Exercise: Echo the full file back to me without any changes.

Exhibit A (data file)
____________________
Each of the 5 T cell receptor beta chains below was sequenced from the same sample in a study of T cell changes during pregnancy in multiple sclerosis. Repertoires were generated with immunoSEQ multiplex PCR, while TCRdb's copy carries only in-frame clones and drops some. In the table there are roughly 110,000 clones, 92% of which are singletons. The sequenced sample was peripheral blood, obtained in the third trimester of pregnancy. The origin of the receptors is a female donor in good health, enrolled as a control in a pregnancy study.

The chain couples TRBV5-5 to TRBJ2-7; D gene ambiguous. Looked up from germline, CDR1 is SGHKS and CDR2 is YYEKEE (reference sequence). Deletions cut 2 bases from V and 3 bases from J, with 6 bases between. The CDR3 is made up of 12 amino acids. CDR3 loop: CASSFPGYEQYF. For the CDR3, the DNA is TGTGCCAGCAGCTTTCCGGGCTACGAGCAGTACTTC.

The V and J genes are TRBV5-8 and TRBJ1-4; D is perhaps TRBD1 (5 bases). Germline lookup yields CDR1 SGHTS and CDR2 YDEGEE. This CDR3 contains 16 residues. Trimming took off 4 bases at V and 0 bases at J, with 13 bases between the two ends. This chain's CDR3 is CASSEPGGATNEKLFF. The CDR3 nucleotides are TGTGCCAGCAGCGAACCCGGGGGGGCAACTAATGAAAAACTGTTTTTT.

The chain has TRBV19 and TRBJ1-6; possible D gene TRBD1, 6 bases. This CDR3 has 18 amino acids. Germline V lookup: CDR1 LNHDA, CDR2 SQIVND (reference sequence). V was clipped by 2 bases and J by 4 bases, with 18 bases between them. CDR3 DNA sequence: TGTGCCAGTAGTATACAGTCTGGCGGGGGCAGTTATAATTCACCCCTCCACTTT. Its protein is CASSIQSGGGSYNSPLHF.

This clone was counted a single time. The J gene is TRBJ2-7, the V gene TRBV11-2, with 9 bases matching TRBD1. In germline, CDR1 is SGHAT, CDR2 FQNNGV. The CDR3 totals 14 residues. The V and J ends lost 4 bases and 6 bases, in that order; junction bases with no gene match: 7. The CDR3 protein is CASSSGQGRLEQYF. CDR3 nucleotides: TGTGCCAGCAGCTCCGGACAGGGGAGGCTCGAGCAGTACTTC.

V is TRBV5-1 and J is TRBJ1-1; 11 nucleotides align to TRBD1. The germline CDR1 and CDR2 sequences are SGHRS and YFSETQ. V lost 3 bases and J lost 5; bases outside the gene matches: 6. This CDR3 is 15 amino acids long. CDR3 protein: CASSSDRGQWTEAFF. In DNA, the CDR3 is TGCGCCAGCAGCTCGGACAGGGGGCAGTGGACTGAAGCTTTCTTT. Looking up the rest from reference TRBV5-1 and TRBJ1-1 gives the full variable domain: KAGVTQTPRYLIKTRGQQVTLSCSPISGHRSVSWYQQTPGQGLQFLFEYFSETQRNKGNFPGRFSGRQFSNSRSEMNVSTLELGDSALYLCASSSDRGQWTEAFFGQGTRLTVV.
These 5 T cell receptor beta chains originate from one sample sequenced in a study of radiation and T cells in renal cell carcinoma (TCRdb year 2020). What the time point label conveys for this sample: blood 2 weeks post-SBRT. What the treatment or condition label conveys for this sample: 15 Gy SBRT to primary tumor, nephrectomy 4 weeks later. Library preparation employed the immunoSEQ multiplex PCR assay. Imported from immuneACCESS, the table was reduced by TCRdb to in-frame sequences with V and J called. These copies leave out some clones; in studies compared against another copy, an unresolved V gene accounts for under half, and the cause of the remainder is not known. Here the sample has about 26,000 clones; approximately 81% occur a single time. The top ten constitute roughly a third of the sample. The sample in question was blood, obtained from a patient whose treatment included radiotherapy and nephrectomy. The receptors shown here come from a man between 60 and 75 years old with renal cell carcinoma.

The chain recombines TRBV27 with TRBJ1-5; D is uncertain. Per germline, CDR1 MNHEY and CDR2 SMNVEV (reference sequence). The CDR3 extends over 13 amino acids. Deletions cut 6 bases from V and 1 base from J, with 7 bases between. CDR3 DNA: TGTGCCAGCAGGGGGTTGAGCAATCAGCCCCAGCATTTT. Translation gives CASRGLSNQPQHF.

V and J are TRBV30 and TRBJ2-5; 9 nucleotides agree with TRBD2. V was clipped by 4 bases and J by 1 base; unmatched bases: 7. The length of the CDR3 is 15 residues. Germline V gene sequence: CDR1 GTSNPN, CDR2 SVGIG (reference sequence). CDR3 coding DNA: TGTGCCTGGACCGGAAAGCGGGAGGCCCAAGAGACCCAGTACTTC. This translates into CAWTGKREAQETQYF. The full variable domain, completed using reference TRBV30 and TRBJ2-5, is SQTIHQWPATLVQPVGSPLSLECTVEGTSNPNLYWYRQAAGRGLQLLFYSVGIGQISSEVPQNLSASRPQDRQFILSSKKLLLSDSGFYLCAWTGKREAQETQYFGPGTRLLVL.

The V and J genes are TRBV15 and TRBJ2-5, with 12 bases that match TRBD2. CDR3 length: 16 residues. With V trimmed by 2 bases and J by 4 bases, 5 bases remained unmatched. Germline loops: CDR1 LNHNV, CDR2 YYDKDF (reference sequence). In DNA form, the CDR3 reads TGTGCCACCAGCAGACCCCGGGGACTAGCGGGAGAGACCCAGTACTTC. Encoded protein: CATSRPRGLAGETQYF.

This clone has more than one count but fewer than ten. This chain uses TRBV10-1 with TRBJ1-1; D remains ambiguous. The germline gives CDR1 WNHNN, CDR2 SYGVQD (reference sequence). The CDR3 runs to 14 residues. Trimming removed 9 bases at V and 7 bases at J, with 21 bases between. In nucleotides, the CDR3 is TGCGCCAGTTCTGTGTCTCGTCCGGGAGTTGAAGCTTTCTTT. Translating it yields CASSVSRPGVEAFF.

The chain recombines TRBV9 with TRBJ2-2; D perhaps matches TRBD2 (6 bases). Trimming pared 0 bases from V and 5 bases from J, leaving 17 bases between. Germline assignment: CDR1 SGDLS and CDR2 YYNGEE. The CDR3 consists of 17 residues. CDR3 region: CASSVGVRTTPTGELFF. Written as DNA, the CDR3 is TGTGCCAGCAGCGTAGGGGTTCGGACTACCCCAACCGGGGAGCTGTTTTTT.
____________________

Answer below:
Each of the 5 T cell receptor beta chains below was sequenced from the same sample in a study of T cell changes during pregnancy in multiple sclerosis. Repertoires were generated with immunoSEQ multiplex PCR, while TCRdb's copy carries only in-frame clones and drops some. In the table there are roughly 110,000 clones, 92% of which are singletons. The sequenced sample was peripheral blood, obtained in the third trimester of pregnancy. The origin of the receptors is a female donor in good health, enrolled as a control in a pregnancy study.

The chain couples TRBV5-5 to TRBJ2-7; D gene ambiguous. Looked up from germline, CDR1 is SGHKS and CDR2 is YYEKEE (reference sequence). Deletions cut 2 bases from V and 3 bases from J, with 6 bases between. The CDR3 is made up of 12 amino acids. CDR3 loop: CASSFPGYEQYF. For the CDR3, the DNA is TGTGCCAGCAGCTTTCCGGGCTACGAGCAGTACTTC.

The V and J genes are TRBV5-8 and TRBJ1-4; D is perhaps TRBD1 (5 bases). Germline lookup yields CDR1 SGHTS and CDR2 YDEGEE. This CDR3 contains 16 residues. Trimming took off 4 bases at V and 0 bases at J, with 13 bases between the two ends. This chain's CDR3 is CASSEPGGATNEKLFF. The CDR3 nucleotides are TGTGCCAGCAGCGAACCCGGGGGGGCAACTAATGAAAAACTGTTTTTT.

The chain has TRBV19 and TRBJ1-6; possible D gene TRBD1, 6 bases. This CDR3 has 18 amino acids. Germline V lookup: CDR1 LNHDA, CDR2 SQIVND (reference sequence). V was clipped by 2 bases and J by 4 bases, with 18 bases between them. CDR3 DNA sequence: TGTGCCAGTAGTATACAGTCTGGCGGGGGCAGTTATAATTCACCCCTCCACTTT. Its protein is CASSIQSGGGSYNSPLHF.

This clone was counted a single time. The J gene is TRBJ2-7, the V gene TRBV11-2, with 9 bases matching TRBD1. In germline, CDR1 is SGHAT, CDR2 FQNNGV. The CDR3 totals 14 residues. The V and J ends lost 4 bases and 6 bases, in that order; junction bases with no gene match: 7. The CDR3 protein is CASSSGQGRLEQYF. CDR3 nucleotides: TGTGCCAGCAGCTCCGGACAGGGGAGGCTCGAGCAGTACTTC.

V is TRBV5-1 and J is TRBJ1-1; 11 nucleotides align to TRBD1. The germline CDR1 and CDR2 sequences are SGHRS and YFSETQ. V lost 3 bases and J lost 5; bases outside the gene matches: 6. This CDR3 is 15 amino acids long. CDR3 protein: CASSSDRGQWTEAFF. In DNA, the CDR3 is TGCGCCAGCAGCTCGGACAGGGGGCAGTGGACTGAAGCTTTCTTT. Looking up the rest from reference TRBV5-1 and TRBJ1-1 gives the full variable domain: KAGVTQTPRYLIKTRGQQVTLSCSPISGHRSVSWYQQTPGQGLQFLFEYFSETQRNKGNFPGRFSGRQFSNSRSEMNVSTLELGDSALYLCASSSDRGQWTEAFFGQGTRLTVV.
These 5 T cell receptor beta chains originate from one sample sequenced in a study of radiation and T cells in renal cell carcinoma (TCRdb year 2020). What the time point label conveys for this sample: blood 2 weeks post-SBRT. What the treatment or condition label conveys for this sample: 15 Gy SBRT to primary tumor, nephrectomy 4 weeks later. Library preparation employed the immunoSEQ multiplex PCR assay. Imported from immuneACCESS, the table was reduced by TCRdb to in-frame sequences with V and J called. These copies leave out some clones; in studies compared against another copy, an unresolved V gene accounts for under half, and the cause of the remainder is not known. Here the sample has about 26,000 clones; approximately 81% occur a single time. The top ten constitute roughly a third of the sample. The sample in question was blood, obtained from a patient whose treatment included radiotherapy and nephrectomy. The receptors shown here come from a man between 60 and 75 years old with renal cell carcinoma.

The chain recombines TRBV27 with TRBJ1-5; D is uncertain. Per germline, CDR1 MNHEY and CDR2 SMNVEV (reference sequence). The CDR3 extends over 13 amino acids. Deletions cut 6 bases from V and 1 base from J, with 7 bases between. CDR3 DNA: TGTGCCAGCAGGGGGTTGAGCAATCAGCCCCAGCATTTT. Translation gives CASRGLSNQPQHF.

V and J are TRBV30 and TRBJ2-5; 9 nucleotides agree with TRBD2. V was clipped by 4 bases and J by 1 base; unmatched bases: 7. The length of the CDR3 is 15 residues. Germline V gene sequence: CDR1 GTSNPN, CDR2 SVGIG (reference sequence). CDR3 coding DNA: TGTGCCTGGACCGGAAAGCGGGAGGCCCAAGAGACCCAGTACTTC. This translates into CAWTGKREAQETQYF. The full variable domain, completed using reference TRBV30 and TRBJ2-5, is SQTIHQWPATLVQPVGSPLSLECTVEGTSNPNLYWYRQAAGRGLQLLFYSVGIGQISSEVPQNLSASRPQDRQFILSSKKLLLSDSGFYLCAWTGKREAQETQYFGPGTRLLVL.

The V and J genes are TRBV15 and TRBJ2-5, with 12 bases that match TRBD2. CDR3 length: 16 residues. With V trimmed by 2 bases and J by 4 bases, 5 bases remained unmatched. Germline loops: CDR1 LNHNV, CDR2 YYDKDF (reference sequence). In DNA form, the CDR3 reads TGTGCCACCAGCAGACCCCGGGGACTAGCGGGAGAGACCCAGTACTTC. Encoded protein: CATSRPRGLAGETQYF.

This clone has more than one count but fewer than ten. This chain uses TRBV10-1 with TRBJ1-1; D remains ambiguous. The germline gives CDR1 WNHNN, CDR2 SYGVQD (reference sequence). The CDR3 runs to 14 residues. Trimming removed 9 bases at V and 7 bases at J, with 21 bases between. In nucleotides, the CDR3 is TGCGCCAGTTCTGTGTCTCGTCCGGGAGTTGAAGCTTTCTTT. Translating it yields CASSVSRPGVEAFF.

The chain recombines TRBV9 with TRBJ2-2; D perhaps matches TRBD2 (6 bases). Trimming pared 0 bases from V and 5 bases from J, leaving 17 bases between. Germline assignment: CDR1 SGDLS and CDR2 YYNGEE. The CDR3 consists of 17 residues. CDR3 region: CASSVGVRTTPTGELFF. Written as DNA, the CDR3 is TGTGCCAGCAGCGTAGGGGTTCGGACTACCCCAACCGGGGAGCTGTTTTTT.